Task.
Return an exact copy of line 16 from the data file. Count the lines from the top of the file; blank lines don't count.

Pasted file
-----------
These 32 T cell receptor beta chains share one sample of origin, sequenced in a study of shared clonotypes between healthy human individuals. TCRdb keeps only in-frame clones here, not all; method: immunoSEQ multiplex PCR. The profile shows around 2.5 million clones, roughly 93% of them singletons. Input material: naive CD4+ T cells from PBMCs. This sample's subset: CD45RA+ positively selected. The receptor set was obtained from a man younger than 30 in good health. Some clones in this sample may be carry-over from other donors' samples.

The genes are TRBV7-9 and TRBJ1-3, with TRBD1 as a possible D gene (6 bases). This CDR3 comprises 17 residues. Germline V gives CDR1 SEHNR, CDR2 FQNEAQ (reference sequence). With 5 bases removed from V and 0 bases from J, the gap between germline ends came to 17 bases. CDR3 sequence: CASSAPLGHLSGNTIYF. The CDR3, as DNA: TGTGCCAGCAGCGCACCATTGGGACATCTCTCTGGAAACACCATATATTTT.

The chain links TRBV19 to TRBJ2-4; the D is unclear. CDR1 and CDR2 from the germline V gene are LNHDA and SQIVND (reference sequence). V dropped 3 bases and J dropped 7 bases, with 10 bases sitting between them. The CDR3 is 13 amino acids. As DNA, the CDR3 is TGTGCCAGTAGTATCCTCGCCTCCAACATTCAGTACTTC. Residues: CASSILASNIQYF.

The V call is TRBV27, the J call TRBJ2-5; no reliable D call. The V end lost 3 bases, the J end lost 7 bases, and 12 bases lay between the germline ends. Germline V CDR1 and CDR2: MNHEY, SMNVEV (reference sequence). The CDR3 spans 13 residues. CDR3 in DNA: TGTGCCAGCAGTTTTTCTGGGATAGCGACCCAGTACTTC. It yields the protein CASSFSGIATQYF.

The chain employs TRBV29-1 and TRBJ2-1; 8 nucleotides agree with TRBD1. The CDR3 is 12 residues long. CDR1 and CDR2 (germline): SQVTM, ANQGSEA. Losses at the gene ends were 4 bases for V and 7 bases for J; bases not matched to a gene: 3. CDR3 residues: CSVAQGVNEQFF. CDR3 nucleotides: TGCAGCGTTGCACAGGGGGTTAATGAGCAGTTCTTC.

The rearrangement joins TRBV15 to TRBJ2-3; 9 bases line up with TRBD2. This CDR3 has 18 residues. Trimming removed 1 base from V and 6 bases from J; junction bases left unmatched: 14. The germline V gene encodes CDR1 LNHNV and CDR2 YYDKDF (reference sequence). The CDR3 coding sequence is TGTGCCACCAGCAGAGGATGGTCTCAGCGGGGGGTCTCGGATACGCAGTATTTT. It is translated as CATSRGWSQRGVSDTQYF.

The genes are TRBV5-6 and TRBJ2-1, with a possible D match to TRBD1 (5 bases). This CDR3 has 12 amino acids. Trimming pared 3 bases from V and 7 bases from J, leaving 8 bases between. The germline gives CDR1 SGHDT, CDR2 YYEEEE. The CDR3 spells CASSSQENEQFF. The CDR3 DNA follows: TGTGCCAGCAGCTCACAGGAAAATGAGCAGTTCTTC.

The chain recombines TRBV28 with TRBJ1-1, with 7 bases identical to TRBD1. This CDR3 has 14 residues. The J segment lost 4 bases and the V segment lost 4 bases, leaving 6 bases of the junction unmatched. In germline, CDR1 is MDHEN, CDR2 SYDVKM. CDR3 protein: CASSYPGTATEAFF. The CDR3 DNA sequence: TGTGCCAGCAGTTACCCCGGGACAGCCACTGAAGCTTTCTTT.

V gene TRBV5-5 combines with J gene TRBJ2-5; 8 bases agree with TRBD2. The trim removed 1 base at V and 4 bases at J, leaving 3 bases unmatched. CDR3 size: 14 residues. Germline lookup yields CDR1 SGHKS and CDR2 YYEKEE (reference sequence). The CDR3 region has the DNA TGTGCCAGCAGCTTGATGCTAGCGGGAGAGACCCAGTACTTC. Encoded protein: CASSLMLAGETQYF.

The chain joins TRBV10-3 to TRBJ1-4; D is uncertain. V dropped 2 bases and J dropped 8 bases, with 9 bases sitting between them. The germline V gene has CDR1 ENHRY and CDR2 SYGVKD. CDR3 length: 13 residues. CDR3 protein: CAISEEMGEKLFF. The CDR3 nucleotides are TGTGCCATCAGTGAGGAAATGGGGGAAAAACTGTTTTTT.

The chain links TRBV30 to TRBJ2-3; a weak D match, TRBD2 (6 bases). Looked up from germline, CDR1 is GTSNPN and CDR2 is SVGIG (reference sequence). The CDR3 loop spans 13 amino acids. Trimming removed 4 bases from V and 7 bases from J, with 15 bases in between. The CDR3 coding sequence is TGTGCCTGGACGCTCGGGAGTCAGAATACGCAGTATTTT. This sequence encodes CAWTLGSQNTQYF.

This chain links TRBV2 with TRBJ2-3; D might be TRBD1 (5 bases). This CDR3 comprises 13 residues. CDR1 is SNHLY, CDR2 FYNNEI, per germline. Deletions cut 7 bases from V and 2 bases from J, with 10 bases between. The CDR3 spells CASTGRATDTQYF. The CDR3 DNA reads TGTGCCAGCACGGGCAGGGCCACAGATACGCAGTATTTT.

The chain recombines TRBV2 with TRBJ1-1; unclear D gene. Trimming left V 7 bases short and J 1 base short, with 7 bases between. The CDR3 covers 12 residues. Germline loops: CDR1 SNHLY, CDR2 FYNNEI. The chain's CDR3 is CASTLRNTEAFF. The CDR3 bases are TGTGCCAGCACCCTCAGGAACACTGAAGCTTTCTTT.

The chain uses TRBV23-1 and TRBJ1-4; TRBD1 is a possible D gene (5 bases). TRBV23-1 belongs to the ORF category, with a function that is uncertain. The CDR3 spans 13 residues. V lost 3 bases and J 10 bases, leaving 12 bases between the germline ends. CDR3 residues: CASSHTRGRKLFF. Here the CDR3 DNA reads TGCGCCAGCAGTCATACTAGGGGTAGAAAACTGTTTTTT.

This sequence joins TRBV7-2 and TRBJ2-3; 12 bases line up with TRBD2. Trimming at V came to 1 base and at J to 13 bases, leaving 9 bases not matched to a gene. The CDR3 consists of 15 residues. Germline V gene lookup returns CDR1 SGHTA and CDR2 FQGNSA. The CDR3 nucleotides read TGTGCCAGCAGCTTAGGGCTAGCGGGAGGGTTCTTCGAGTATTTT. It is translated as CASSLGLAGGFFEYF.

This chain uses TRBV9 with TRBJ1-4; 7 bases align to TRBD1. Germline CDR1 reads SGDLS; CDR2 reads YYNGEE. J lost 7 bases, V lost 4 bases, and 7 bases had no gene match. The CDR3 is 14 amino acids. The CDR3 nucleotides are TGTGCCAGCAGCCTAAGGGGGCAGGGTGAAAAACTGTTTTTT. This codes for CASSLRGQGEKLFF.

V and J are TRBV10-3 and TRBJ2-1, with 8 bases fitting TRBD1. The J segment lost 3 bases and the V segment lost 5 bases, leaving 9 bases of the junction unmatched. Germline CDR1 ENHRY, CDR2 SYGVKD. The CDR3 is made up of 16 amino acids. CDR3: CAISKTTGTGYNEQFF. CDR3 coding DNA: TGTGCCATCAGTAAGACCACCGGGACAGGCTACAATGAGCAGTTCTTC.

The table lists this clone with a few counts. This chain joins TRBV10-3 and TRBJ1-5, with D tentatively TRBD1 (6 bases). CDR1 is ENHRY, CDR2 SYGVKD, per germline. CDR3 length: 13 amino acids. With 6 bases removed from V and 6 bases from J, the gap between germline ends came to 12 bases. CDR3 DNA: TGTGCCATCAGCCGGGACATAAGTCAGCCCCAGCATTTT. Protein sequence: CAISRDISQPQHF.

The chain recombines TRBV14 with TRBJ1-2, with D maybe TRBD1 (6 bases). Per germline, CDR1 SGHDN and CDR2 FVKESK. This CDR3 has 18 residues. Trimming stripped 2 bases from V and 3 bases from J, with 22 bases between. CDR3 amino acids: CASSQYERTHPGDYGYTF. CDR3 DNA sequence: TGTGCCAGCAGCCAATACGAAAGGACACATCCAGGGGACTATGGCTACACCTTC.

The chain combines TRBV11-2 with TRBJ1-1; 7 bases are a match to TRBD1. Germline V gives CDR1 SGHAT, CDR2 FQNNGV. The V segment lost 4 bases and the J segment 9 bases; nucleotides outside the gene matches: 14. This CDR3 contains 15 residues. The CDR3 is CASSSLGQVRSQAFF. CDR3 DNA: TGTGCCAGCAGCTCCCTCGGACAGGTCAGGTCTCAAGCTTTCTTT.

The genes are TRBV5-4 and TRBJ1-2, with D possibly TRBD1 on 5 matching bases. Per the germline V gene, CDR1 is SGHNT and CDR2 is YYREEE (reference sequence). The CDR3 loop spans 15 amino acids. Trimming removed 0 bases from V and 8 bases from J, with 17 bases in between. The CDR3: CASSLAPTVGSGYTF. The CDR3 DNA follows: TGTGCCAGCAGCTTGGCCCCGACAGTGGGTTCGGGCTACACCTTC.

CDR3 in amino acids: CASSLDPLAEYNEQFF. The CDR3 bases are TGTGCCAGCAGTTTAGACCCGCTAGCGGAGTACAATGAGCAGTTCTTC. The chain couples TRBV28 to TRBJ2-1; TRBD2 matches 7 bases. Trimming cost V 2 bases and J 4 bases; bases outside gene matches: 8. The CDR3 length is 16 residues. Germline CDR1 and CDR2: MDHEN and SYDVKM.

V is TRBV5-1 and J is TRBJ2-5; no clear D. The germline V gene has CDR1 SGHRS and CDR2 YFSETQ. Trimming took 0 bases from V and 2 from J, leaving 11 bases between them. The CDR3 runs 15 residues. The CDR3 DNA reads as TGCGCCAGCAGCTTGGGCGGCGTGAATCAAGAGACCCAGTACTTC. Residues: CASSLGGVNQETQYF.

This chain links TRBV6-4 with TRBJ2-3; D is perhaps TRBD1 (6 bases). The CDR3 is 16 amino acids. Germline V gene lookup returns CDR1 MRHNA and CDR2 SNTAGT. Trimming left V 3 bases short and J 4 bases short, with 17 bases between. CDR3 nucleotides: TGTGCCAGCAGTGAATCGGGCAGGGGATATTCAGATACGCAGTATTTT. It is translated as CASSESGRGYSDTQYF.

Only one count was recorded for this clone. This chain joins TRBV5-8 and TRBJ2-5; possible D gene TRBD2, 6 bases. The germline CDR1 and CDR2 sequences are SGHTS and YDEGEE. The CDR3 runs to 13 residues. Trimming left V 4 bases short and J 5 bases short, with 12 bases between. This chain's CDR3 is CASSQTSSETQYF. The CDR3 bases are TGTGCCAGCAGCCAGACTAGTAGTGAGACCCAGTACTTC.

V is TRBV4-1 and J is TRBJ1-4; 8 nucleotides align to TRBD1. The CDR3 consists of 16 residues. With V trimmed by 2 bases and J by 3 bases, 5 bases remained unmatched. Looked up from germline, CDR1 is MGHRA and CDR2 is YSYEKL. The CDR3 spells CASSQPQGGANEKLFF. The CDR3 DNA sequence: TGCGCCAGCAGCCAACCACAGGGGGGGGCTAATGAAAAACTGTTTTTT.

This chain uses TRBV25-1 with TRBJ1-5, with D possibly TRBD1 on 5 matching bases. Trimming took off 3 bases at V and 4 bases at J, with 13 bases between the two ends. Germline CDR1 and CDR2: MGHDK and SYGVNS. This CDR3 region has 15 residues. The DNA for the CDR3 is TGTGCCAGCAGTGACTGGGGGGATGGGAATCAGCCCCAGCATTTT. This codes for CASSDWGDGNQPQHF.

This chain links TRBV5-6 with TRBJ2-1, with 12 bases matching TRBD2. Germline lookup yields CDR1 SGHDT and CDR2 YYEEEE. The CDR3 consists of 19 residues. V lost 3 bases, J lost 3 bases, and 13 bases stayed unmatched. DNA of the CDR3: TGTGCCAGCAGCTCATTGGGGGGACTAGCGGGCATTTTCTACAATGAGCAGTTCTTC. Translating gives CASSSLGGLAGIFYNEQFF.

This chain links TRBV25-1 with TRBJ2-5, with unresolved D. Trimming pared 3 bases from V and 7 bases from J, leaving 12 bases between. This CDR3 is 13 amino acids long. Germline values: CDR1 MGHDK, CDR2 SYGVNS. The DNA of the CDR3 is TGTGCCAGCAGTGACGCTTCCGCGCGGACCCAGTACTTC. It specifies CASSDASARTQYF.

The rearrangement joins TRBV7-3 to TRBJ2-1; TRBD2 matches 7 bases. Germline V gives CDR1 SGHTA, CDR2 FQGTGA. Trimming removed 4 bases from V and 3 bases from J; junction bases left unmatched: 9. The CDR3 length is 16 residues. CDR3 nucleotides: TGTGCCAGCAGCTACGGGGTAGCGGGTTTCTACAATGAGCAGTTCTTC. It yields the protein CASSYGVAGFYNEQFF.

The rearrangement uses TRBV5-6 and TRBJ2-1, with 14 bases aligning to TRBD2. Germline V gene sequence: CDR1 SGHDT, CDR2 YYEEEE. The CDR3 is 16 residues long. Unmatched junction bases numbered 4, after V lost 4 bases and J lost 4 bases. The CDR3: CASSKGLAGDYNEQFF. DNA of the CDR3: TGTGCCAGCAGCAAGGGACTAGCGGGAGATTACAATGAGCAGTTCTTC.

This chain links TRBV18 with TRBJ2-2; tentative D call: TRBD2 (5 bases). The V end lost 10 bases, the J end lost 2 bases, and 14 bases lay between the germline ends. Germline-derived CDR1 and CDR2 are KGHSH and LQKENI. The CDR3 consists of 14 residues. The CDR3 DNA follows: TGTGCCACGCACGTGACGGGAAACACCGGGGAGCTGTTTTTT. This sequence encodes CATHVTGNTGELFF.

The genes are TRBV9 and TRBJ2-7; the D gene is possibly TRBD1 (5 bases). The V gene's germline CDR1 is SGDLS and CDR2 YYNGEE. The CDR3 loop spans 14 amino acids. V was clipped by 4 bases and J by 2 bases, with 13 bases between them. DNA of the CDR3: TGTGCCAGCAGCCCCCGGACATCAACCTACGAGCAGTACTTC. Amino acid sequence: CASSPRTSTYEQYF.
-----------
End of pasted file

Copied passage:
This chain uses TRBV9 with TRBJ1-4; 7 bases align to TRBD1. Germline CDR1 reads SGDLS; CDR2 reads YYNGEE. J lost 7 bases, V lost 4 bases, and 7 bases had no gene match. The CDR3 is 14 amino acids. The CDR3 nucleotides are TGTGCCAGCAGCCTAAGGGGGCAGGGTGAAAAACTGTTTTTT. This codes for CASSLRGQGEKLFF.